Snowden stole co-worker's password, NSA memo alleges

The co-worker, who resigned after being stripped of his security clearance, input his password into Snowden's computer "at Snowden's request," according to a memo obtained by NBC News.

Edward Snowden

Former NSA contractor Edward Snowden obtained access to classified documents by stealing one of his co-worker's passwords, according to an unclassified NSA memo obtained by NBC News.

That co-worker resigned after being stripped of his security clearance, according to the report, which also indicated that a member of the US military and a contractor were barred from accessing National Security Agency facilities after being linked to actions that may have aided Snowden. Their status is currently under review, according to the memo (PDF).

The civilian NSA employee entered his password into Snowden's computer "at Snowden's request," according to a February 10 memo sent to key members of Congress. "Unbeknownst to the civilian, Mr. Snowden was able to capture the password, allowing him even greater access to classified information," according to the memo, which was signed by Ethan Bauman, the NSA's director of legislative affairs.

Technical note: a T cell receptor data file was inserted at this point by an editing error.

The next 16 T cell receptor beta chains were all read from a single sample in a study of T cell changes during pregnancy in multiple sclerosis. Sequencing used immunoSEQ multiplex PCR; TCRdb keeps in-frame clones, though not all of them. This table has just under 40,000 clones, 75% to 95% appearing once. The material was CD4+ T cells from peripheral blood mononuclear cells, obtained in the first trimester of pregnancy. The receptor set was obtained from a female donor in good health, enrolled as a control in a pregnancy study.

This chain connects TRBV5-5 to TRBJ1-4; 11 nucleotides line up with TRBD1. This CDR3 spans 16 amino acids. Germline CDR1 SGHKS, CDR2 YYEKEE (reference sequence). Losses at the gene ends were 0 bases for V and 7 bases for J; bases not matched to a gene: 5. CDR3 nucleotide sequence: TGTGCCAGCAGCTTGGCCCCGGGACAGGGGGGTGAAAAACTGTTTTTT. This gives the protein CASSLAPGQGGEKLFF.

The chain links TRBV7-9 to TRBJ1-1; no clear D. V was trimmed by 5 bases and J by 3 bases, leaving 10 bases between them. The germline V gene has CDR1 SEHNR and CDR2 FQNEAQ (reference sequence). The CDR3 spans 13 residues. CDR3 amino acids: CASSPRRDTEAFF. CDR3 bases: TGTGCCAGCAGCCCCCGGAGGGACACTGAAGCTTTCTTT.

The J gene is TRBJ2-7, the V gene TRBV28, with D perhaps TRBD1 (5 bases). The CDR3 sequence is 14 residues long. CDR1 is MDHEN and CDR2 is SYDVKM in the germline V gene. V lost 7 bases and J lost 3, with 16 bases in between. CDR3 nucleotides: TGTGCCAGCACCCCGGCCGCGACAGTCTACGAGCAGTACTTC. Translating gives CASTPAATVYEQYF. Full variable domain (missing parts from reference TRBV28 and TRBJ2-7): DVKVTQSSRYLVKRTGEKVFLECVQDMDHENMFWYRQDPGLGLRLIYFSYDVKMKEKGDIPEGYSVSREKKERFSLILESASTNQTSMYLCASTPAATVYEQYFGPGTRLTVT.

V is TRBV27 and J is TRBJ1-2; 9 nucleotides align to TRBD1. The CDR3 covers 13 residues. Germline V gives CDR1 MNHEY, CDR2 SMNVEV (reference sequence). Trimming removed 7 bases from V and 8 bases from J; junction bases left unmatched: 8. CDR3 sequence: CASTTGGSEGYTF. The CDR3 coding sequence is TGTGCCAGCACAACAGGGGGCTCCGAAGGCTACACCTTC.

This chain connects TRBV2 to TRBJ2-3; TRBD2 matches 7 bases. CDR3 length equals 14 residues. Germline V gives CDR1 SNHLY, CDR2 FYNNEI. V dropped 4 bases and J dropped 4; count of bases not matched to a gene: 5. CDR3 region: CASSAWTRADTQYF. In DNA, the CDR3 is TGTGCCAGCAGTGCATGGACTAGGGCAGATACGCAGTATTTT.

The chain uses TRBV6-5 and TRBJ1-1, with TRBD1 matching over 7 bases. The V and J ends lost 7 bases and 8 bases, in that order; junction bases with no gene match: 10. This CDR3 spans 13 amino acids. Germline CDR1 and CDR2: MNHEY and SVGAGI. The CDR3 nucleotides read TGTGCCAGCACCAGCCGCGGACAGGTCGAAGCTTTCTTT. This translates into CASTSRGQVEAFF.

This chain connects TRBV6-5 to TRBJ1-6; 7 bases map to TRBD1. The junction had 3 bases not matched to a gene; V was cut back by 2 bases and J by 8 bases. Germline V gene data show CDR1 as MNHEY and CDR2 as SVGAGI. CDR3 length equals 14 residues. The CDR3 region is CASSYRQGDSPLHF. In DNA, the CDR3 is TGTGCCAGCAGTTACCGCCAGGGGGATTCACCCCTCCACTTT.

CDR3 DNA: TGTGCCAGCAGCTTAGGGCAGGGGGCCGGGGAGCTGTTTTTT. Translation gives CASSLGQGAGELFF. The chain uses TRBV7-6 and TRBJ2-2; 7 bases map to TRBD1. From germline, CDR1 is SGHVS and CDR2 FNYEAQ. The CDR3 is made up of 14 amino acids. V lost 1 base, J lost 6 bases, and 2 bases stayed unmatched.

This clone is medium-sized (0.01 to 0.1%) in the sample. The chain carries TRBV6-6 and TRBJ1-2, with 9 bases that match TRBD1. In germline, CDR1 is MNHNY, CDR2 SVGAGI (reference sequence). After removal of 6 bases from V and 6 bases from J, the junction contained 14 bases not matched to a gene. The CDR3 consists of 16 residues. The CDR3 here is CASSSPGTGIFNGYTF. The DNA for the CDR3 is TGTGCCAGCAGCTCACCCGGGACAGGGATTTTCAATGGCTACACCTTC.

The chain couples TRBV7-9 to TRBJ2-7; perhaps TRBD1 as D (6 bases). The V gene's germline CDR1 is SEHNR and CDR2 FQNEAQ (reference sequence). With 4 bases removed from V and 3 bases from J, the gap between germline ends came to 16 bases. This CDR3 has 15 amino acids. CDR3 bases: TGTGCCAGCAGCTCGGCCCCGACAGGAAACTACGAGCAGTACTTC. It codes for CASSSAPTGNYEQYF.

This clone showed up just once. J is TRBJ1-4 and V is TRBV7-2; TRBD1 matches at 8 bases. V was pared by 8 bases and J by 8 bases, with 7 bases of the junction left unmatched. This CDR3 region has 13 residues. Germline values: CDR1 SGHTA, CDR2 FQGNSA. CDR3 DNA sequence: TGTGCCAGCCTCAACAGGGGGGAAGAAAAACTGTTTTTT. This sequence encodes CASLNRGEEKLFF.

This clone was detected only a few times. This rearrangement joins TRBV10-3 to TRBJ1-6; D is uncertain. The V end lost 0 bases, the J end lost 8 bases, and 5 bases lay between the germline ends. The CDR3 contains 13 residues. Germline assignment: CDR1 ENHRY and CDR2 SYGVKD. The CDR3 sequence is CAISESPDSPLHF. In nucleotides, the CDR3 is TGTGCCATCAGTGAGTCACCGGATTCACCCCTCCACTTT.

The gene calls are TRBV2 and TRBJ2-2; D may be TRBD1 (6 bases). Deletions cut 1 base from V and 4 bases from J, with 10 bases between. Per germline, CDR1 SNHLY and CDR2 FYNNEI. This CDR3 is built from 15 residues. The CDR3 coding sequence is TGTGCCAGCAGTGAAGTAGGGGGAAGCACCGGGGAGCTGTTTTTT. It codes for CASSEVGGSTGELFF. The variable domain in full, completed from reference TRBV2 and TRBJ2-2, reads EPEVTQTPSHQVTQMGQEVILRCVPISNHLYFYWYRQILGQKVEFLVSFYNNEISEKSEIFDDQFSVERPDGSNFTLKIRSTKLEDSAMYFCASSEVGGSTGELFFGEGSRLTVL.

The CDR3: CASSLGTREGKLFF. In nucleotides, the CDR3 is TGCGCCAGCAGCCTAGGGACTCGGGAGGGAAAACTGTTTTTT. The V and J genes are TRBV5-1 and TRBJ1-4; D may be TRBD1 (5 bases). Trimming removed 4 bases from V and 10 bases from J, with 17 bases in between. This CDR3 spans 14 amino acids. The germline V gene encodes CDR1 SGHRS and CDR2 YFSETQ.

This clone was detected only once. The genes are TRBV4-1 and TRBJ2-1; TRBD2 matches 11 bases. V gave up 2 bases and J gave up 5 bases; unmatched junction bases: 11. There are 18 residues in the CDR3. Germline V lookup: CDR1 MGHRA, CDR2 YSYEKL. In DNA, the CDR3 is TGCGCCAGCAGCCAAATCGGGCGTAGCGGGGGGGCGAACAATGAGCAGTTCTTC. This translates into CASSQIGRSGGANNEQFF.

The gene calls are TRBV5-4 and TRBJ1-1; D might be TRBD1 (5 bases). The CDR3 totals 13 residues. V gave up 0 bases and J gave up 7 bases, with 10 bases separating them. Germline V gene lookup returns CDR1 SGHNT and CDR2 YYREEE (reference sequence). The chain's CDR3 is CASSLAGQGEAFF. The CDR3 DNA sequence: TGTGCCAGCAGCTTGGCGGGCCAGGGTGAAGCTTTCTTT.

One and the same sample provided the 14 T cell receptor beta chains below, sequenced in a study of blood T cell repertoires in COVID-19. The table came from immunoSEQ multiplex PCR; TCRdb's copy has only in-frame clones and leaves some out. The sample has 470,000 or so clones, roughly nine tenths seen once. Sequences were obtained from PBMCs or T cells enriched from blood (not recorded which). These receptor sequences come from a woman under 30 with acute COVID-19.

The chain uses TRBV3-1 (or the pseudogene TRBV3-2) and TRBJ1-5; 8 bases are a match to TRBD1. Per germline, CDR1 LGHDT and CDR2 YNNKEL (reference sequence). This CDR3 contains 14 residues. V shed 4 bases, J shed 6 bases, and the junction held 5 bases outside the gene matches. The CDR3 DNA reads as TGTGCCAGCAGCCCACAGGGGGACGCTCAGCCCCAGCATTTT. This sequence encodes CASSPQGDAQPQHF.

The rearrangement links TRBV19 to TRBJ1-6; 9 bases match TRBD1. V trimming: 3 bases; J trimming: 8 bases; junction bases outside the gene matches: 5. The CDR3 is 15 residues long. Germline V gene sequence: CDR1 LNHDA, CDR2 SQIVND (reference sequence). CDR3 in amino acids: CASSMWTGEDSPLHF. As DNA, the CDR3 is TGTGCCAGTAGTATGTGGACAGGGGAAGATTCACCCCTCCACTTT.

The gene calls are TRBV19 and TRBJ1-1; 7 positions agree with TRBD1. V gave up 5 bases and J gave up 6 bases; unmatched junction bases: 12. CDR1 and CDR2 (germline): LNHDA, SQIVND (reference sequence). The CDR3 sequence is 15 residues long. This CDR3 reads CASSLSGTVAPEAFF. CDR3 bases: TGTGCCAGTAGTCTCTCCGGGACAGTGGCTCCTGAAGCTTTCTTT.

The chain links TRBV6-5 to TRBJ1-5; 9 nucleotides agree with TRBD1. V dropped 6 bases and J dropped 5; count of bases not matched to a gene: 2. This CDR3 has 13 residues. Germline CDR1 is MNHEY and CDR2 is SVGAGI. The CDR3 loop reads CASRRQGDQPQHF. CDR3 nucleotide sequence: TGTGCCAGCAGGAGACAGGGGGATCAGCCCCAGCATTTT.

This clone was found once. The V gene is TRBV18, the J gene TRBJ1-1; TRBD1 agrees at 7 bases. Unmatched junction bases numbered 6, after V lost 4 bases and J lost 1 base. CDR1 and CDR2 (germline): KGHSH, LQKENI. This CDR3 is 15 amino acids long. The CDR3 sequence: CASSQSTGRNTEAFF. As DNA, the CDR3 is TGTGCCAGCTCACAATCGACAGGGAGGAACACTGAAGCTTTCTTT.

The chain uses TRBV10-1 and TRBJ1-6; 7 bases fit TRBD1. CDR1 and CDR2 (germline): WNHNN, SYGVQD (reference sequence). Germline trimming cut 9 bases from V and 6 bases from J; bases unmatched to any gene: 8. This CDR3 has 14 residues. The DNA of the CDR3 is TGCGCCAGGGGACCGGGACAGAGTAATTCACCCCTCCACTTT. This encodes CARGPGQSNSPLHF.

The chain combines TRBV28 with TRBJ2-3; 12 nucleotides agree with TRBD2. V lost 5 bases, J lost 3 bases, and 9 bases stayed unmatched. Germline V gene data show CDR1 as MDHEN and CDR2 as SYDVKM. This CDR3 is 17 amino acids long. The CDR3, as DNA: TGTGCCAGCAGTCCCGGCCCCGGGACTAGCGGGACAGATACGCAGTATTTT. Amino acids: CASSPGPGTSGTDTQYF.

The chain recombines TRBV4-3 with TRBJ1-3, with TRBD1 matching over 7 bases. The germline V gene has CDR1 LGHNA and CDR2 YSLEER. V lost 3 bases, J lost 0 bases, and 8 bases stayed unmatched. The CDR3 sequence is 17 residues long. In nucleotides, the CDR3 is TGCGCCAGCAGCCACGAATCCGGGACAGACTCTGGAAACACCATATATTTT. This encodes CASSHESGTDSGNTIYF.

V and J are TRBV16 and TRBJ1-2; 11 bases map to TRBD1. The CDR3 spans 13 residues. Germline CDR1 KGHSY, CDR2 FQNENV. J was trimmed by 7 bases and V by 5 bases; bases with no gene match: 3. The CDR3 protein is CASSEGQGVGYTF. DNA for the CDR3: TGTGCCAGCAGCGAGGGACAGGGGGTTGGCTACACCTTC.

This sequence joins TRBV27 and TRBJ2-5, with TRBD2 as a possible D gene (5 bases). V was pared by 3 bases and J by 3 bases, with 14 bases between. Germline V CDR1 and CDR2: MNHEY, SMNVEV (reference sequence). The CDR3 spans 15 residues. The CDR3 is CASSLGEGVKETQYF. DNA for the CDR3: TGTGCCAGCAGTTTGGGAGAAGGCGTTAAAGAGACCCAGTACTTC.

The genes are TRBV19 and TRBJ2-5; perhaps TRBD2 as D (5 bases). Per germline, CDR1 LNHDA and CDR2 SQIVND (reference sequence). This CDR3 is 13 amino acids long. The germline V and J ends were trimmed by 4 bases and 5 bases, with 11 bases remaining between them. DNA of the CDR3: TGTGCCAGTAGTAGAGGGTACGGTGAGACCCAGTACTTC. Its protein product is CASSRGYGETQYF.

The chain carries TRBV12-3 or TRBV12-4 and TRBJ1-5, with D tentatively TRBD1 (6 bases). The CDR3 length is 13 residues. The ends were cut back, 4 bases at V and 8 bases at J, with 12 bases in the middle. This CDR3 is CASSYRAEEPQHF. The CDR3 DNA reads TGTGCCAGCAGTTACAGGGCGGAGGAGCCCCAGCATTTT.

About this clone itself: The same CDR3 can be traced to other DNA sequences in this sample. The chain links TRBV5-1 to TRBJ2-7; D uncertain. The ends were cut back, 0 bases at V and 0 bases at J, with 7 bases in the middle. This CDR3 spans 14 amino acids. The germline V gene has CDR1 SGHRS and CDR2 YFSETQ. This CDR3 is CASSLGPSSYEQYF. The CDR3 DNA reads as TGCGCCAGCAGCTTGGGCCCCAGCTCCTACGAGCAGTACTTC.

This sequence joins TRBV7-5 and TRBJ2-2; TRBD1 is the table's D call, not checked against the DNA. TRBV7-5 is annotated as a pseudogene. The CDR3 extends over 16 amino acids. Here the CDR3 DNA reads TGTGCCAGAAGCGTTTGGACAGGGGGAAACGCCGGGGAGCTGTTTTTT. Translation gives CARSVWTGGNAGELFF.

Although the civilian employee was unaware that Snowden "intended to unlawfully disclose classified information," the memo states that the employee's security clearance was revoked in November after it was determined he "failed to comply with security obligations." The memo was sent to congressional intelligence and judiciary committees after senior members of Congress demanded to know whether the NSA was disciplining any of its employees in connection with the leak of sensitive documents.

The memo appears to be the first official confirmation of a Reuters report in November that as many as 20 to 25 workers at an NSA base in Hawaii revealed their log-in credentials to Snowden , allowing him to obtain some of the documents that he eventually leaked to the media. Reuters reported at the time that some of the employees who shared their passwords had been identified, questioned, and removed from their assignments.

About the author

Steven Musil is the night news editor at CNET News. Before joining CNET News in 2000, Steven spent 10 years at various Bay Area newspapers.


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